Military life has its diplomatic aspects, too
April 17, 2003
CAMP FOSTER, Okinawa — Lt. Gen. Wallace Gregson smiles when asked if he’s as much a diplomat as a war fighter.
“I think it all runs together,” said the commander of all U.S. Marines in Japan. “What people call diplomacy is all part of being a general. It’s a major part of what we do.”
Servicemembers interact with local populations every day, he said. Each Marine base has a community relations department to help facilitate good relations.
It’s so much of what he does, that it’s hard to pin him down for an interview at his office on Camp Foster. Sometimes the trips away from home are planning sessions with the major military commands that oversee Far East security. But often, he’s busy glad-handing government officials in areas where his Marines are deployed.
“To one degree or another, all military members act as diplomats for our nation,” said Air Force Col. Victor L. Warzinski, U.S. Forces Japan’s public affairs director. Residents with whom forces regularly interact “will draw their conclusions about America and Americans based on how we conduct ourselves.”
In the book “The Mission: Waging War and Keeping Peace With America’s Military,” Washington Post reporter Dana Priest describes an American empire held together by what she calls “CINCdoms,” the five regional commanders, and commanders such as Gregson.
She calls the CINCs “proconsuls to the empire,” postulating they’ve become more independent and influential than the ambassadors of the countries they cover.
The power they wield and the assets at their command are enormous, Priest says. In the State Department, only Secretary of State Colin Powell has an airplane at his disposal; each commander has a jet and a fleet of helicopters.
But there is a danger, notes a review of Priest’s book in a recent issue of Foreign Affairs:
The commanders “get high marks, but Priest is right to observe a larger problem: The disproportionate resources available to the military, compared with civil agencies, introduces an inevitable distortion into how the United States deals with difficult parts of the world.”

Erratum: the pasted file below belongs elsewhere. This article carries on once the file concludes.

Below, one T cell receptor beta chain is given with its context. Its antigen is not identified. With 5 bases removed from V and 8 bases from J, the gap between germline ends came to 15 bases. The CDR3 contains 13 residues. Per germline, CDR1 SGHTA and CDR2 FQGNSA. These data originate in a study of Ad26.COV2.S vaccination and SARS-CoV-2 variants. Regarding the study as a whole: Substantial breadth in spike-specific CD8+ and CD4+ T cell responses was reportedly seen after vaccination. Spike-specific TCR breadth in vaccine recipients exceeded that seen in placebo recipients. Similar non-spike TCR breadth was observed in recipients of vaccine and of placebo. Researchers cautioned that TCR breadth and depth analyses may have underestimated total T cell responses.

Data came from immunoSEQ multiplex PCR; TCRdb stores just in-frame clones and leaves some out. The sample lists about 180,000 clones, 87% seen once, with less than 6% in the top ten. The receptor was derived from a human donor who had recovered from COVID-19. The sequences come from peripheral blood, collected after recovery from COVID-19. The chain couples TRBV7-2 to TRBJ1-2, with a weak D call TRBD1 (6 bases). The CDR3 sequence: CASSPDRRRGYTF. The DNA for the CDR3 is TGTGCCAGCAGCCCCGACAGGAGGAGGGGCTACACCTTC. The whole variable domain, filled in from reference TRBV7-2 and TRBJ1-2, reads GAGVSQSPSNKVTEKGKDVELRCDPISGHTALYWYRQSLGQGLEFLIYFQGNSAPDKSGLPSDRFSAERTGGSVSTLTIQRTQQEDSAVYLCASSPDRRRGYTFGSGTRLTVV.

The United States relies too heavily on its military to act as diplomats in areas that stray far from regional defense issues, Priest concludes.
“These generals and admirals are quite skilled, even if they are not truly trained in diplomacy,” said Michael O’Hanlon, a senior fellow with the Brookings Institution. “But perhaps, we still defer to them too much. Because of their regional focus, and the resources at their disposal, and the desire of many countries to associate with the U.S. military, they have appeal that diplomats normally do not.”
The ‘good neighbor’
In South Korea, Gen. Leon J. LaPorte wears the command hats for the United Nations Command, South Korea-U.S. Combined Forces Command and U.S. Forces Korea. The general declined to be interviewed by Stars and Stripes about diplomatic aspects of his job. But since taking command last spring, much of his work has entailed work normally associated with diplomacy.
For instance, a central focus of his command has been improving the U.S.-South Korean alliance. LaPorte has created a “good neighbor” program to improve relations between the military and civilian communities. LaPorte has said the program will improve relations not only between the bases and adjacent communities but also with the media, universities and South Korea’s military. USFK is establishing a Korean-language Web site and hot line and has designated May as “Good Neighbor Month.”